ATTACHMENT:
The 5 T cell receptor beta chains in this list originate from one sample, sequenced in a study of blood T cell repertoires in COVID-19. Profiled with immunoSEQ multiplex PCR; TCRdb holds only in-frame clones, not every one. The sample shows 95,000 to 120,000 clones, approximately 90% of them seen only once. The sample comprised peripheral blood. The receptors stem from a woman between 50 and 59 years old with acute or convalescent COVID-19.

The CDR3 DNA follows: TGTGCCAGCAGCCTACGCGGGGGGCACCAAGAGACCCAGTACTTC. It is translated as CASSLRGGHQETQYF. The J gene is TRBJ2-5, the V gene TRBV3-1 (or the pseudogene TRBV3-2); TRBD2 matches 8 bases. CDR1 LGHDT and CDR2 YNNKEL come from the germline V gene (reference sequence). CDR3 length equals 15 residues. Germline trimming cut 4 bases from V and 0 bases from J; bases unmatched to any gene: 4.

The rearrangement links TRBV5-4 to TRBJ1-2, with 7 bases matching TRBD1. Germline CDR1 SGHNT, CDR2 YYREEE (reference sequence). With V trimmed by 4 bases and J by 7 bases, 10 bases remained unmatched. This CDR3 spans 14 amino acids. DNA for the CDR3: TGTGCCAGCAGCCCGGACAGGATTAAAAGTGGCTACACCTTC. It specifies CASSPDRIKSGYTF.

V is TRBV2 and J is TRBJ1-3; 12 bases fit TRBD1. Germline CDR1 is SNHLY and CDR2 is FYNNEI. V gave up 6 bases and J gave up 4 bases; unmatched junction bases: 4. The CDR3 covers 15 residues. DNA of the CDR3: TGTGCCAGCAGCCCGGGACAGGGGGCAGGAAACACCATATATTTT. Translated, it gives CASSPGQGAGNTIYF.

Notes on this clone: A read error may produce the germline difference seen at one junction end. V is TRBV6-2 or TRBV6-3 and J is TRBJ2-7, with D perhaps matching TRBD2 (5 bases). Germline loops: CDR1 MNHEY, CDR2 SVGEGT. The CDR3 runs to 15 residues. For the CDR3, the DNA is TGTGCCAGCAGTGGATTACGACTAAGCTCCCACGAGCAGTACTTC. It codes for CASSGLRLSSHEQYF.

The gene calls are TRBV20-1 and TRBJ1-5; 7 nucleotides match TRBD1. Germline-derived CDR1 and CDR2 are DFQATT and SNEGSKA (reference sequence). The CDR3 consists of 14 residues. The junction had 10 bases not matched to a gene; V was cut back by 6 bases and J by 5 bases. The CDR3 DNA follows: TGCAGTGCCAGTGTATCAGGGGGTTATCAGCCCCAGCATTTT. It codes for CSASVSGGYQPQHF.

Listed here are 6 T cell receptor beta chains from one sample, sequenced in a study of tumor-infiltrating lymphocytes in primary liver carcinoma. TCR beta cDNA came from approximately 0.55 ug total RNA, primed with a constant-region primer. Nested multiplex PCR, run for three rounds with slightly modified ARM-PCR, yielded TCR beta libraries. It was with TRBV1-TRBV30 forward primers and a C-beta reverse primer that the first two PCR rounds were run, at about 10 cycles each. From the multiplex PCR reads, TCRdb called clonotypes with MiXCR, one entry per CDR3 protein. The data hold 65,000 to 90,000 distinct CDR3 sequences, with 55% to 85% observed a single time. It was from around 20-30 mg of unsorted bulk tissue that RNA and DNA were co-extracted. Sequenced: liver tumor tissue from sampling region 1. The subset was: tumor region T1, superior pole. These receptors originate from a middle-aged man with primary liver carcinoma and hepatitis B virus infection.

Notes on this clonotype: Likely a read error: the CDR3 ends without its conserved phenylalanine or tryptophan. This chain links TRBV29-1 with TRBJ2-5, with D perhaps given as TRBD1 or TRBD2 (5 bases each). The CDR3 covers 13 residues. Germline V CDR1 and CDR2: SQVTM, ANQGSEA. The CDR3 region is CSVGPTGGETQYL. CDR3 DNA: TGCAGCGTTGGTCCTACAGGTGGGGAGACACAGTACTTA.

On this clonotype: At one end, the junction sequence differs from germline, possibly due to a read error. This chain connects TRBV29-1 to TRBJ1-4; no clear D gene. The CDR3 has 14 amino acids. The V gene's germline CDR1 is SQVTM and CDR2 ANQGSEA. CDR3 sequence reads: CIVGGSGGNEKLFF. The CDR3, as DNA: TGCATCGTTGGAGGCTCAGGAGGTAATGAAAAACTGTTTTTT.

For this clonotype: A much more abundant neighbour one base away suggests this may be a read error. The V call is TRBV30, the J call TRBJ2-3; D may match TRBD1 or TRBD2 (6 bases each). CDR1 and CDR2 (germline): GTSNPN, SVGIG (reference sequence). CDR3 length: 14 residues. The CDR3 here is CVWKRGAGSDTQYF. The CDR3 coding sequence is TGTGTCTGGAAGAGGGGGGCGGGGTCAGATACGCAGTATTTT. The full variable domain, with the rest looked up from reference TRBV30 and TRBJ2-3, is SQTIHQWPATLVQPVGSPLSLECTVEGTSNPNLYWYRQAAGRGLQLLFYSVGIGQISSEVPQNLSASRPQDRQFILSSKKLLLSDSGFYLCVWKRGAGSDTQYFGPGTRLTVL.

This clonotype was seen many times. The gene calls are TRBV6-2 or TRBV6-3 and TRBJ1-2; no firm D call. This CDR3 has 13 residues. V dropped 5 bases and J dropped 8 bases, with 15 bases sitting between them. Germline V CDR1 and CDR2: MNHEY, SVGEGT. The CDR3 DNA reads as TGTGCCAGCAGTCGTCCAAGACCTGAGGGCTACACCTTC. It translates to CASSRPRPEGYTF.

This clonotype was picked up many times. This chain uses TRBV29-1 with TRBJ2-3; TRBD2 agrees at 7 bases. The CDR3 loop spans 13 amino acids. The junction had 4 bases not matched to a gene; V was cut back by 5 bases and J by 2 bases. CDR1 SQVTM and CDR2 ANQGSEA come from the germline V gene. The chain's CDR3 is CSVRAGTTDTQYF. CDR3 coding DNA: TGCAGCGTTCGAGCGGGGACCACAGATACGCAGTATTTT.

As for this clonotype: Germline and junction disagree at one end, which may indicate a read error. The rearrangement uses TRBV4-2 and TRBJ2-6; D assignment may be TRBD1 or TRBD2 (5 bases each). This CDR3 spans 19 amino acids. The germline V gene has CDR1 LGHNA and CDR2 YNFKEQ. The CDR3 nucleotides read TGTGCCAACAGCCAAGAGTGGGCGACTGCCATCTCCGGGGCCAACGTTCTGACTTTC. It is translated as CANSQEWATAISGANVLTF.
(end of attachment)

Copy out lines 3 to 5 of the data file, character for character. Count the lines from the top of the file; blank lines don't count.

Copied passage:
The rearrangement links TRBV5-4 to TRBJ1-2, with 7 bases matching TRBD1. Germline CDR1 SGHNT, CDR2 YYREEE (reference sequence). With V trimmed by 4 bases and J by 7 bases, 10 bases remained unmatched. This CDR3 spans 14 amino acids. DNA for the CDR3: TGTGCCAGCAGCCCGGACAGGATTAAAAGTGGCTACACCTTC. It specifies CASSPDRIKSGYTF.

V is TRBV2 and J is TRBJ1-3; 12 bases fit TRBD1. Germline CDR1 is SNHLY and CDR2 is FYNNEI. V gave up 6 bases and J gave up 4 bases; unmatched junction bases: 4. The CDR3 covers 15 residues. DNA of the CDR3: TGTGCCAGCAGCCCGGGACAGGGGGCAGGAAACACCATATATTTT. Translated, it gives CASSPGQGAGNTIYF.

Notes on this clone: A read error may produce the germline difference seen at one junction end. V is TRBV6-2 or TRBV6-3 and J is TRBJ2-7, with D perhaps matching TRBD2 (5 bases). Germline loops: CDR1 MNHEY, CDR2 SVGEGT. The CDR3 runs to 15 residues. For the CDR3, the DNA is TGTGCCAGCAGTGGATTACGACTAAGCTCCCACGAGCAGTACTTC. It codes for CASSGLRLSSHEQYF.